Baltimore Businesses to Benefit from Focus on Inclusivity

As progressive American and Maryland society is, private businesses and public bodies sometimes fall down when it comes to recruitment. Public appetite to create and retain inclusive jobs is up, as demonstrated by the Weinberg Foundation’s $250k inclusive jobs impetus. This is seen as a reflection of the general attitude of the workforce to bring enfranchisement to those with alternative needs.

Despite being protected under various anti-discrimination laws, people with alternative workplace needs sometimes struggle with employment. CBS report that 40% of all fit to work people with such needs can’t find work. In Baltimore, however, society is making changes to ensure that everyone will be given employment opportunities.

Delivering for ASD

When considering additional needs in the workplace and what constitutes a protected characteristic, many people will default to thinking of people who have injuries or physical disabilities. However, neurological conditions like those on the autism spectrum are often not considered. The difficulties those diagnosed face in securing employment are not always immediately obvious.

Given that there are 1.5m Americans diagnosed with ASD, according to advocacy group AFAA, there is huge potential for businesses who practice inclusive hiring. What’s more, a 2015 study by PLOS found that there is “strict economic evidence” that suggests hiring autistic adults benefits business. Baltimore boasts an excellent track record of ASD recruitment through Itineris, who received national attention in the WaPo. Their program carefully caters to the needs of adults on the ASD spectrum by providing bespoke coaching and training to gain the skills required to obtain and keep a job, as well as support throughout the recruitment step including liaison with employers.

Support from city hall

Despite the best intentions of business, it is often found that rules and regulations are only as good as the enforcing authority. This is another area in which Baltimoreans can be proud, as city hall and the courts are effective upholders of the rights of those with protected characteristics. This has was clearly outlined in April, where authorities settled $50,000 with a GA based company following a discrimination lawsuit. What’s more, greater pressure was placed on the company to protect against discrimination in the future, demonstrating a city tendency towards continuous improvement.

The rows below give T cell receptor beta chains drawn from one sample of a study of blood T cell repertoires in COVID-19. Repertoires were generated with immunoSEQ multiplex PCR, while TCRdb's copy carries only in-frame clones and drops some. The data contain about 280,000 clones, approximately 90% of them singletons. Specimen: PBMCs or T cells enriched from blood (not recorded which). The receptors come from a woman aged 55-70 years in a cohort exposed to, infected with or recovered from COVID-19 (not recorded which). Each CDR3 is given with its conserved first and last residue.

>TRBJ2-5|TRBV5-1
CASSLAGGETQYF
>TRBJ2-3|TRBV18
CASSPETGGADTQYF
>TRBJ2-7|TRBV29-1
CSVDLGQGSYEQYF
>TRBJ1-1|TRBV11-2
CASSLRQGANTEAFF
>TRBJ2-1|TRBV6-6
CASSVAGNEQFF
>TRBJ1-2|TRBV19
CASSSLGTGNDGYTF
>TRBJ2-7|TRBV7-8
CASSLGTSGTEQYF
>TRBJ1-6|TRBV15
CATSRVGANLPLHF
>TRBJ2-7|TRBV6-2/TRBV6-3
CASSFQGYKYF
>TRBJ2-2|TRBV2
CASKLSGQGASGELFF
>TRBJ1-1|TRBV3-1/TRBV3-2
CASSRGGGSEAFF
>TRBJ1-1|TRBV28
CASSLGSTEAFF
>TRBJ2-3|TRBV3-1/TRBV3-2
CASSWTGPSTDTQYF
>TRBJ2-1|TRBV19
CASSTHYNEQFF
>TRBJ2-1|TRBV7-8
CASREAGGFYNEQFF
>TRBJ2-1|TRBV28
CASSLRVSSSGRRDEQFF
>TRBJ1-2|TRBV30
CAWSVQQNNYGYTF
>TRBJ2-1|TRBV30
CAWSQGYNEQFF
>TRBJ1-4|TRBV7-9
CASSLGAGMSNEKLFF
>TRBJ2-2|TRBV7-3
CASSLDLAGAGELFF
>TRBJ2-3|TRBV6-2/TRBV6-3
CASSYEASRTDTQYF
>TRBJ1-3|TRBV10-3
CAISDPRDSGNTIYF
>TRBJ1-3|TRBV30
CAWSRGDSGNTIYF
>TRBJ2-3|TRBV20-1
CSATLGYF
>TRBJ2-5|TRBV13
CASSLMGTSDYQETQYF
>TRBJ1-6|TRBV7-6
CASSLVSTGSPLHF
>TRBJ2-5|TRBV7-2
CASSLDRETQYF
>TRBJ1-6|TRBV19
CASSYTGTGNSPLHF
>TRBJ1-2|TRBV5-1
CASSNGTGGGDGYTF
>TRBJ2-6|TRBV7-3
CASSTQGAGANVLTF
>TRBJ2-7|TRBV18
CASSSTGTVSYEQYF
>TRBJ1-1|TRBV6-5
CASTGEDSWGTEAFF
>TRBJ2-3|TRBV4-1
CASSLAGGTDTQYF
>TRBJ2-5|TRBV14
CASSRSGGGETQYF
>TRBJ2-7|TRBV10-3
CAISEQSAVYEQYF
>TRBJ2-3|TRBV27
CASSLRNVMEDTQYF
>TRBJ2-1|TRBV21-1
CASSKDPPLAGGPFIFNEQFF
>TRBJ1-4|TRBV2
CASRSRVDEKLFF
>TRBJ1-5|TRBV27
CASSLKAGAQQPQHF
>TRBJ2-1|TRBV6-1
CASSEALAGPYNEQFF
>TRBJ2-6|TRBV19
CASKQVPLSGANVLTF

Preparing the next generation

Between the special advocates like Itineris and the proactive policing of city authorities, big business has become involved with assisting those with additional needs to prepare for work while they are still in school. This is arguably the most sustainable approach, preventing setbacks and bedding in skills at a relatively young age. Among a glut of other companies, WBAL 11 has reported that CVS have provided a mock store experience to coach students along a course with the prospect of full-time work, regardless of their future educational intentions.

Baltimore has a lot to be proud of when it comes to inclusive recruitment. Businesses are savvy about what they gain and the fact that being inclusive is doing the right things. Advocates, state and private business are combining to make the job market fair for all.